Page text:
As Alberta's official unemployment rate edges up to 6.5%, the Alberta Federation of Labour released figures showing Alberta's "real" unemployment rate – including discouraged workers and involuntary part-timers – is much higher at 9.2%. This rate has grown substantially from just two months ago. In June, the real unemployment rate was 8.6%.
The AFL notes that Canada's "official" unemployment rate is based on a much narrower calculation of people receiving Employment Insurance benefits and those engaged in any sort of job search. What economists often refer to as the "real" unemployment rate captures those who have dropped out of the labour force entirely, those who are working part-time due to unavailability of hours or full-time options, and those waiting to go back to a job after a lay-off.
The "real" unemployment rate is Statistics Canada's so-called R8 unemployment rate – available from Statistics Canada only for a fee.
"Alberta's economy is nowhere near as robust as the rest of the western provinces," says Gil McGowan, president of the Alberta Federation of Labour. "It is clear the government's hands-off approach is not working," continues McGowan, noting government has laid off at least 300 public employees and frozen hiring. At the same time, Alberta's private sector has failed to create full-time jobs, resulting in the slowest job growth in Canada, highest commercial bankruptcies, and the highest social assistance caseloads since 1997.
The Alberta Federation of Labour represents over 140,000 workers across the province.
Program helps temporary foreign workers while they work in Alberta
Meanwhile, Alberta is extending funding of $850,000 to immigrant-serving agencies to provide services to temporary foreign workers as they adjust to life and work in Alberta. At the same time, the province will look at the impact of the arrival of thousands of temporary foreign workers on Alberta’s workforce, its communities, and its people to identify future programming options.
“Most temporary foreign workers need help as they adjust to life in a new country, a new job and with finding housing, health or legal services,” says Thomas Lukaszuk, Minister of Employment and Immigration.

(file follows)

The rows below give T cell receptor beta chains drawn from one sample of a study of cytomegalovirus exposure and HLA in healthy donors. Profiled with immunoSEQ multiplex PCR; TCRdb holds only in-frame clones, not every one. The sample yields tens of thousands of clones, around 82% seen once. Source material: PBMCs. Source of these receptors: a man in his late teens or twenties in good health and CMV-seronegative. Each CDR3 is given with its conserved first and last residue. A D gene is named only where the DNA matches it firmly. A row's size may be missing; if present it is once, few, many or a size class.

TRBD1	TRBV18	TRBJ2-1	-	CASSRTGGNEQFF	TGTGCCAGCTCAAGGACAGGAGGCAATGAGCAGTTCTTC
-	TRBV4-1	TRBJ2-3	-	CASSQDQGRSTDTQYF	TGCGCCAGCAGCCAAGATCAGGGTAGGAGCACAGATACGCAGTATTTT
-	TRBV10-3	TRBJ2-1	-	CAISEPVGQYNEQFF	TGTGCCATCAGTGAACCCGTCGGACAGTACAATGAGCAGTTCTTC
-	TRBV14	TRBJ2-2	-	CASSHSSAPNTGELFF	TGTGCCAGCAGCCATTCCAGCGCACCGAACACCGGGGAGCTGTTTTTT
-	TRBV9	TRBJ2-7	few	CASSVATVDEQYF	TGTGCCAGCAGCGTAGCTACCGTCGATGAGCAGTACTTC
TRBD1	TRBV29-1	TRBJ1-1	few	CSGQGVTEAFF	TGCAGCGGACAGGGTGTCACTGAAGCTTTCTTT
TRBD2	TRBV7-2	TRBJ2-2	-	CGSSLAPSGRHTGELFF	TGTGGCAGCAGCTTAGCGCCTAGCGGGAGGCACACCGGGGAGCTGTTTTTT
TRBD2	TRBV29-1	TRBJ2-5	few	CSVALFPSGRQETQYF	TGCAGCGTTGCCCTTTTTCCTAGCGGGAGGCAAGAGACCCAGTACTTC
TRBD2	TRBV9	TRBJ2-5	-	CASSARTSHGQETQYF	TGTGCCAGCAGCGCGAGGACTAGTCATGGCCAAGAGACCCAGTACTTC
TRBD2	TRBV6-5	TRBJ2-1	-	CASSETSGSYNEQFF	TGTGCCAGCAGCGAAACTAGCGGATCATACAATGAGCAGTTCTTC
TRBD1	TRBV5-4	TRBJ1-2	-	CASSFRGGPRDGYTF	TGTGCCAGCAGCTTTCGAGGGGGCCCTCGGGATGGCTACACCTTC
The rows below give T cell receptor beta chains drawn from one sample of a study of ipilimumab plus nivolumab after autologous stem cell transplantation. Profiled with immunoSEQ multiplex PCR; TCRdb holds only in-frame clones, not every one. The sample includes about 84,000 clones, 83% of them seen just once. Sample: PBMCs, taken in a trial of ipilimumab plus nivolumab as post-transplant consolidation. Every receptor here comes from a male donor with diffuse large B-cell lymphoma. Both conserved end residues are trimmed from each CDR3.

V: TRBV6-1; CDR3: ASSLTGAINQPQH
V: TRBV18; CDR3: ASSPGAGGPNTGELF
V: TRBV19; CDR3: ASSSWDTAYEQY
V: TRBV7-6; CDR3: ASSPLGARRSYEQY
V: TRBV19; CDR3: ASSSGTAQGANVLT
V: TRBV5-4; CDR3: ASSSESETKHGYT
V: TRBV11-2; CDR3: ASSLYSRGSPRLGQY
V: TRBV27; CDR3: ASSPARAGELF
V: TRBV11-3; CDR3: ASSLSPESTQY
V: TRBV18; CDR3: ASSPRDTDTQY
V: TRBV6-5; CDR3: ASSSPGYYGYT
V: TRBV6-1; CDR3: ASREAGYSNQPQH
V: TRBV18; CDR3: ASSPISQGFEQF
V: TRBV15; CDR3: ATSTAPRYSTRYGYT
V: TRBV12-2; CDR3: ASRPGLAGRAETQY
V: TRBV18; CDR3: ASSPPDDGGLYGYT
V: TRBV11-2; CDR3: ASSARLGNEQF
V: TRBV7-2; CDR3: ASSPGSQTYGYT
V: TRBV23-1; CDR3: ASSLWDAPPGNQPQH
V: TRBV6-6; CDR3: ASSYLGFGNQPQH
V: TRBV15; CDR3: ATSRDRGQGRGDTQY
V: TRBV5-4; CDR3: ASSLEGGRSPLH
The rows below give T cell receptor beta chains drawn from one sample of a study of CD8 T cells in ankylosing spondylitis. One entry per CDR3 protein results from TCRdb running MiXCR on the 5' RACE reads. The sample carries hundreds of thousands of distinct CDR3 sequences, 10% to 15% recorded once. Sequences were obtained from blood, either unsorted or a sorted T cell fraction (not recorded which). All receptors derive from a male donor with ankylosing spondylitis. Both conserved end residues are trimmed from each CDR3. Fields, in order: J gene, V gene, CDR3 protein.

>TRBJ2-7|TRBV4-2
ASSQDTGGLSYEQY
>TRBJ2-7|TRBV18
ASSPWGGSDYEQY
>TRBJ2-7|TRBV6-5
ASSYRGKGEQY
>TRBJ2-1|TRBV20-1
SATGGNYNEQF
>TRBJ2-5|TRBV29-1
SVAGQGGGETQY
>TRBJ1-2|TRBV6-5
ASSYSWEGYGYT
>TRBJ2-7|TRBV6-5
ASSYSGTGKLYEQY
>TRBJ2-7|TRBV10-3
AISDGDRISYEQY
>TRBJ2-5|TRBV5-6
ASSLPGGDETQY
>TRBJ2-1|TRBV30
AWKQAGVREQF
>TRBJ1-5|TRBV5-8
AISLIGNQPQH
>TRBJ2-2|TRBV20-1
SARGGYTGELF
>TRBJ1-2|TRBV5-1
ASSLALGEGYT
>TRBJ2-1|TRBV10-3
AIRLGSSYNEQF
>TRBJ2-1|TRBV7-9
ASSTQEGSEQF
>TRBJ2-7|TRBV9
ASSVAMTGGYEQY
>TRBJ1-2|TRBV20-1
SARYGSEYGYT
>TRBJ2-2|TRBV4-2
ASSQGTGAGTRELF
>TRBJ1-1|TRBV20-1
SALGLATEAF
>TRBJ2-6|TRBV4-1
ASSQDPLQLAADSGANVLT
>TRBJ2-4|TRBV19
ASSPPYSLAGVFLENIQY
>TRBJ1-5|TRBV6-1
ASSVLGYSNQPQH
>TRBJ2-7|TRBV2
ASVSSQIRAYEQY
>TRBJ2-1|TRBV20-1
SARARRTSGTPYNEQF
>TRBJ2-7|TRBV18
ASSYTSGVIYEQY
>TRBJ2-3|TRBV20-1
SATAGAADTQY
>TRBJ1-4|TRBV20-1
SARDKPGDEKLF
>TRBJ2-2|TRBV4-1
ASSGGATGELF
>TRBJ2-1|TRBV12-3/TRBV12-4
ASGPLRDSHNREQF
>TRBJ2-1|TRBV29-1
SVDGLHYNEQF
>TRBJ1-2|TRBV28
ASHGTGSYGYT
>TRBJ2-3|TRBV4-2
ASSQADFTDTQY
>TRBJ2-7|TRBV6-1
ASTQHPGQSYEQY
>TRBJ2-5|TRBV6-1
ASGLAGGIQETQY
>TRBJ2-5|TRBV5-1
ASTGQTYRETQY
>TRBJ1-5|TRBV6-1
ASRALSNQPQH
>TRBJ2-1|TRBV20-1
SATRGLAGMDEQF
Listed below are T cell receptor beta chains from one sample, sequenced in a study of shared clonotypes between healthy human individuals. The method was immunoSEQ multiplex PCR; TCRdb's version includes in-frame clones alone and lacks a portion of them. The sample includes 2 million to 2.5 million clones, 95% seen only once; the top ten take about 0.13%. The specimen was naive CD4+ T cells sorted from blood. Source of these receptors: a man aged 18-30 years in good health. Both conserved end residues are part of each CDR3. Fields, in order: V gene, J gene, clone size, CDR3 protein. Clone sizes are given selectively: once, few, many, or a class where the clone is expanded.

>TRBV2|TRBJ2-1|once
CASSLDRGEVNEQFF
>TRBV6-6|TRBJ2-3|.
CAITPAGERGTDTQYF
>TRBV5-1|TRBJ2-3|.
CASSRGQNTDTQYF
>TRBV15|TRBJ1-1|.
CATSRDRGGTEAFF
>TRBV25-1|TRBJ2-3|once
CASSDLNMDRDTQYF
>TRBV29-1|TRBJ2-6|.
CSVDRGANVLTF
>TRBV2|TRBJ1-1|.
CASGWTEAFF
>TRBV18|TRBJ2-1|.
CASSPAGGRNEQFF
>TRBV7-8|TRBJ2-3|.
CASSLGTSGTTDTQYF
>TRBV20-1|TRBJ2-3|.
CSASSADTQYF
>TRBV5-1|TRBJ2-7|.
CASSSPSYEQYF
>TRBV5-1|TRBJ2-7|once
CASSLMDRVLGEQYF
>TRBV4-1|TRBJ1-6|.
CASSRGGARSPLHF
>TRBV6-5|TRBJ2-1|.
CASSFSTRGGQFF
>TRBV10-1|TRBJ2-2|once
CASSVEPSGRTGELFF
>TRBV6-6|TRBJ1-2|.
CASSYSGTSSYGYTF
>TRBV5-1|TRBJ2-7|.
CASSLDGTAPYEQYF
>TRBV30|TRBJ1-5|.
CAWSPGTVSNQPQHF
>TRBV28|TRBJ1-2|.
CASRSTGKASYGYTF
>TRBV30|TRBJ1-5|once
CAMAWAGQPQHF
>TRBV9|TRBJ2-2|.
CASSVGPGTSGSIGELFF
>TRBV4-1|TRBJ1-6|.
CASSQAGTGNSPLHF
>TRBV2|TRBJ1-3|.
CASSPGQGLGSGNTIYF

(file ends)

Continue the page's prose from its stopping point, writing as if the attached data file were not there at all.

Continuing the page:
“While our focus will always be jobs for Albertans and Canadians first, it is important that we recognize the contributions of temporary foreign workers to our province – making them feel welcome and included in our communities is simply the right thing to do.”
Funding has been provided to immigrant-serving agencies in Fort McMurray, Edmonton, Red Deer, Calgary, Banff, Brooks and Lethbridge.
Lukaszuk has asked his parliamentary assistant, Teresa Woo-Paw, to lead a review of the impact of the Temporary Foreign Worker Program on Alberta and bring forward her findings and recommendations by spring 2011.
“The Temporary Foreign Worker Program helped to quickly fill temporary jobs during Alberta’s boom, it is a program that Alberta values and will always welcome,” Woo-Paw says. “Now that we have some space to breathe, let’s make sure we plan and have the right services in place for the future.”
More than 60,000 temporary foreign workers live and work in Alberta. The Temporary Foreign Worker Program is a federal program designed to help employers fill temporary jobs. The entry and exit of temporary foreign workers to and from Alberta also falls under federal responsibility.
Provincial legislation governs the working conditions and health and safety requirements for temporary and permanent Alberta workers alike.
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